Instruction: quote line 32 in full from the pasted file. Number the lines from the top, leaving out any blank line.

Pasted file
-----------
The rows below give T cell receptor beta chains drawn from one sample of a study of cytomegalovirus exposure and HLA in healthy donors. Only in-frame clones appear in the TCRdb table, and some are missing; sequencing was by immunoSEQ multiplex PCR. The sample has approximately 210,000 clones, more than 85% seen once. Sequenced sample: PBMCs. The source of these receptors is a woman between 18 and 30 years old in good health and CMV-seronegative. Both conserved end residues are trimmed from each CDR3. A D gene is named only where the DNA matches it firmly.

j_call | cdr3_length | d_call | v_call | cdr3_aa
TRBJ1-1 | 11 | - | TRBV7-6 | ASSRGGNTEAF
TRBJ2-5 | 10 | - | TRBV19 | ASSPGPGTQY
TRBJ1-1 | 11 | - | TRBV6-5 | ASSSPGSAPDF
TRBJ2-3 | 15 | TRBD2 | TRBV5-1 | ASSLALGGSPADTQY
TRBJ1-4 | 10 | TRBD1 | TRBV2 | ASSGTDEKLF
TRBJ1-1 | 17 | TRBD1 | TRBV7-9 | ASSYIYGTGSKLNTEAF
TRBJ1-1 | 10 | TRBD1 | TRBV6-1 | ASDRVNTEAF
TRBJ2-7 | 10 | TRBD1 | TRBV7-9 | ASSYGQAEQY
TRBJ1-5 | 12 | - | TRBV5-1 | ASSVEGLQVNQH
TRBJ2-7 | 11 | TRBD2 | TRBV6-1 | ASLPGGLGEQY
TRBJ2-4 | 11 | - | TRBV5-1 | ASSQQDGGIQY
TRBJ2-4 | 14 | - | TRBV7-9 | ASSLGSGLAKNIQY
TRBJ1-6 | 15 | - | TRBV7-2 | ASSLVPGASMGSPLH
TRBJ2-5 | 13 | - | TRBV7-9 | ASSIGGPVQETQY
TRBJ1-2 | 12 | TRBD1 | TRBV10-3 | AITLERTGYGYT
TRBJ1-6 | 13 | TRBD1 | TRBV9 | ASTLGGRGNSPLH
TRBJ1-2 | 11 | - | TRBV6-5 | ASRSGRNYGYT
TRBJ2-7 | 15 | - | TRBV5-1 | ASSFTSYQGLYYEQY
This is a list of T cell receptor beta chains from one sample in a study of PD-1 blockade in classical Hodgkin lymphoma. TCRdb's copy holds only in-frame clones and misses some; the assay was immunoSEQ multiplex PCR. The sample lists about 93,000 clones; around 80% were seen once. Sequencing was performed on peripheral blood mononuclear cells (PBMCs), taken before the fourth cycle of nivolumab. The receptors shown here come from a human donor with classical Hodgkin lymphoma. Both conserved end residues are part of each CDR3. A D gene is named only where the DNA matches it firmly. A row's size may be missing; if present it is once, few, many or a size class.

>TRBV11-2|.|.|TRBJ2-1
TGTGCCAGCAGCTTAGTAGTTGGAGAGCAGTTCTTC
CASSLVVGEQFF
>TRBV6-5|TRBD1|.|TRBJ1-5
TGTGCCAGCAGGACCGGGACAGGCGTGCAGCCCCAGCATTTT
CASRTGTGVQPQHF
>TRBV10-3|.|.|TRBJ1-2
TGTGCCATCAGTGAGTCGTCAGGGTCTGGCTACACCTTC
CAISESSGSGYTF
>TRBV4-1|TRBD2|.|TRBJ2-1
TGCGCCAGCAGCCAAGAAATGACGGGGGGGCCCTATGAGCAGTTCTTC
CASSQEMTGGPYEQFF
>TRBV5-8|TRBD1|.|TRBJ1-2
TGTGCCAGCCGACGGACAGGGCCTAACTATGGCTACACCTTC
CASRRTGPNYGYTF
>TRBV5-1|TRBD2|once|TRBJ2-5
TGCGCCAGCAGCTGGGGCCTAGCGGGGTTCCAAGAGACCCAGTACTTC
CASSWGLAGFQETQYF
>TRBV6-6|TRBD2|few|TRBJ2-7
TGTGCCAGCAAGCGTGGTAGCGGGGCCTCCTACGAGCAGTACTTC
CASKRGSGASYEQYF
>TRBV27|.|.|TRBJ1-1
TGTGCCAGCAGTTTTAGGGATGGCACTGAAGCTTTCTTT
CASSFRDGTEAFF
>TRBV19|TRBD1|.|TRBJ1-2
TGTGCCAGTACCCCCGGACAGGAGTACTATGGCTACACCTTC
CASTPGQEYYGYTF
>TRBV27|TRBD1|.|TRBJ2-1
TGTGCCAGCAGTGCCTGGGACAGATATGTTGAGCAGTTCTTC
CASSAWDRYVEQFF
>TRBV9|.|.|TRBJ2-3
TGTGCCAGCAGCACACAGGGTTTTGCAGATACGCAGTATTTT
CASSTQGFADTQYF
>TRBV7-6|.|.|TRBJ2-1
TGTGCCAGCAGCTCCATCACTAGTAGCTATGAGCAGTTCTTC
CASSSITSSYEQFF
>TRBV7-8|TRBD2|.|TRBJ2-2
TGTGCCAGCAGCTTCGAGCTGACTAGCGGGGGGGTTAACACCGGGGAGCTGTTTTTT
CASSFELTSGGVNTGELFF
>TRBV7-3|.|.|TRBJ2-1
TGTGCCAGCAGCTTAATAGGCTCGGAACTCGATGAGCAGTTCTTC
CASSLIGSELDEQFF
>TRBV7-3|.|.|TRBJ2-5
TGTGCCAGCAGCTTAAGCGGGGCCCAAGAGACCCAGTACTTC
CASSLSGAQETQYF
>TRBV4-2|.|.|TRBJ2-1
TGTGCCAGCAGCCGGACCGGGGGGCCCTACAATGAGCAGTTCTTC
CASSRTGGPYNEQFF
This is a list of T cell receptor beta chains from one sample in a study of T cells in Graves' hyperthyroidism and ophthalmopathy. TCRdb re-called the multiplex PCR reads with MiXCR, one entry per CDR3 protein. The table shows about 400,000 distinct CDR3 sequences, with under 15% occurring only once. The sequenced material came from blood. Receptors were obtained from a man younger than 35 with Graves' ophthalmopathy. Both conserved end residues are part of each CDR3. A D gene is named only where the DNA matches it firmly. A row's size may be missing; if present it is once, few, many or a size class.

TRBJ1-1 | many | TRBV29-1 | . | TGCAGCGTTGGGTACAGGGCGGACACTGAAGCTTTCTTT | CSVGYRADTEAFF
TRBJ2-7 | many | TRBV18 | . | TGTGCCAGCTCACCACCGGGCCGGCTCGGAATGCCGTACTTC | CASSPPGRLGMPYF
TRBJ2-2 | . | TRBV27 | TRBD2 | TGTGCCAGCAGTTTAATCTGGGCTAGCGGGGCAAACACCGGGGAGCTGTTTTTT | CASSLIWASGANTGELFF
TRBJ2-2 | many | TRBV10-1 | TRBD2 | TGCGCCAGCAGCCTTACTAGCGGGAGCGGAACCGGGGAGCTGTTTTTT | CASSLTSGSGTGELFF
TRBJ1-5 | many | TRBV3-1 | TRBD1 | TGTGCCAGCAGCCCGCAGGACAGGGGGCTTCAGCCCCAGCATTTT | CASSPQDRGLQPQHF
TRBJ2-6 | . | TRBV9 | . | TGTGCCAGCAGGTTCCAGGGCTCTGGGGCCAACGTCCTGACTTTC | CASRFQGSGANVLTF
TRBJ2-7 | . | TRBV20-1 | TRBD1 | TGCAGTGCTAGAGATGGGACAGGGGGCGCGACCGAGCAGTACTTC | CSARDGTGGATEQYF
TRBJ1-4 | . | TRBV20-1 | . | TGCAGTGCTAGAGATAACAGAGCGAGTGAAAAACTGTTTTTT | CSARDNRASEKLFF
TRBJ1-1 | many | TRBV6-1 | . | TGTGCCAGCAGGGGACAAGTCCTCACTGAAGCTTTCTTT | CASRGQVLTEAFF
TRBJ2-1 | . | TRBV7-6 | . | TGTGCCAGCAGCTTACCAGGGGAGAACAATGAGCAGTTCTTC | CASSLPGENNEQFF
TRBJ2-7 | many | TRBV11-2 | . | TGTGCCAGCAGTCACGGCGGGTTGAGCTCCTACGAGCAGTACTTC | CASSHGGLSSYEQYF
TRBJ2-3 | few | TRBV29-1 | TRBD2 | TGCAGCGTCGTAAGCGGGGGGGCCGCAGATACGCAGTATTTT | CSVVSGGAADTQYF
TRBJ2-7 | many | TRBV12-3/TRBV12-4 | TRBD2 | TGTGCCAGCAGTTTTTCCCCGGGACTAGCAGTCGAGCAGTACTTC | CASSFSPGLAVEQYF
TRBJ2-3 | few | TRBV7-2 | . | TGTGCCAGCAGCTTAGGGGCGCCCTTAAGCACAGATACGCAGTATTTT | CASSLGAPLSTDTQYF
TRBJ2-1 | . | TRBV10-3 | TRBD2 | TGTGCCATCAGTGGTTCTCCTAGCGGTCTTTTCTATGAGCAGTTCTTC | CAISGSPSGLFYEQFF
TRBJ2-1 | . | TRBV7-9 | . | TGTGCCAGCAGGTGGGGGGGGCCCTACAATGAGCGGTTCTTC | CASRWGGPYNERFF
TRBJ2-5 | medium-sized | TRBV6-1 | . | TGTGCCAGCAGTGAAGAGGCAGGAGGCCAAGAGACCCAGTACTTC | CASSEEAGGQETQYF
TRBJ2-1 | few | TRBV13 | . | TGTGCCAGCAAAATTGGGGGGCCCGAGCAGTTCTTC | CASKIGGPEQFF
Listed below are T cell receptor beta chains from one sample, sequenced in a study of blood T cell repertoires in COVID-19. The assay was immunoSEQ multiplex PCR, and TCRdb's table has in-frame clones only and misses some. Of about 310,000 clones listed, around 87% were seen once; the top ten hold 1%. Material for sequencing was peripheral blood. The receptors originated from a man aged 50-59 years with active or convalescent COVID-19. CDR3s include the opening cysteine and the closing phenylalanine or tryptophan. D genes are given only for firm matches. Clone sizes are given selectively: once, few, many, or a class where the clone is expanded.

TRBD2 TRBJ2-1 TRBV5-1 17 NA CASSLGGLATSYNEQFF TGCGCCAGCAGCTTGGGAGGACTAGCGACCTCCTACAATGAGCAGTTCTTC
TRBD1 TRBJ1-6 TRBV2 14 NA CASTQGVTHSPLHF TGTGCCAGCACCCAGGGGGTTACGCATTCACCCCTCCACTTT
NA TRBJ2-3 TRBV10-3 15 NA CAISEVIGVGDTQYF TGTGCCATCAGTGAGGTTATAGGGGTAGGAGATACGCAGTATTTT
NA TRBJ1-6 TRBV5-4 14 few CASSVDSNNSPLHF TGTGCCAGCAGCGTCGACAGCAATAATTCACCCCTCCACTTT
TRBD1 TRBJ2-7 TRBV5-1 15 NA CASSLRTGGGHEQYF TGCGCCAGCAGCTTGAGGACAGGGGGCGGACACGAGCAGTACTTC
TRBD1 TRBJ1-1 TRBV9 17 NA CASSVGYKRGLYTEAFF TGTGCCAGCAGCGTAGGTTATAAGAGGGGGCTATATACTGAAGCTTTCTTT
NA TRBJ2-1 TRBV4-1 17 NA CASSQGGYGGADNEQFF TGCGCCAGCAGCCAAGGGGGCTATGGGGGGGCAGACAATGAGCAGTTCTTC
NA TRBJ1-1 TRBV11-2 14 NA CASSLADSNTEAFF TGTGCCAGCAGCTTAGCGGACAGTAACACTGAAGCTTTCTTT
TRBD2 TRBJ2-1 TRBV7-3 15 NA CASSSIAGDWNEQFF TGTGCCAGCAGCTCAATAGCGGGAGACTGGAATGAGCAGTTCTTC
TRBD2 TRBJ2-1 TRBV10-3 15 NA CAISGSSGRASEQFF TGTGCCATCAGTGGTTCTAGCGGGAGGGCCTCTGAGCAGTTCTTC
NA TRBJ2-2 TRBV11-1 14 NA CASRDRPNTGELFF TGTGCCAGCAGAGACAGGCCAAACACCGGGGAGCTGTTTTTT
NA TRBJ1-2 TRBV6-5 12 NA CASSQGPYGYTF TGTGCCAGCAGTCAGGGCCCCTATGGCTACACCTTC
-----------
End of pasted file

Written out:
TGCGCCAGCAGCCAAGAAATGACGGGGGGGCCCTATGAGCAGTTCTTC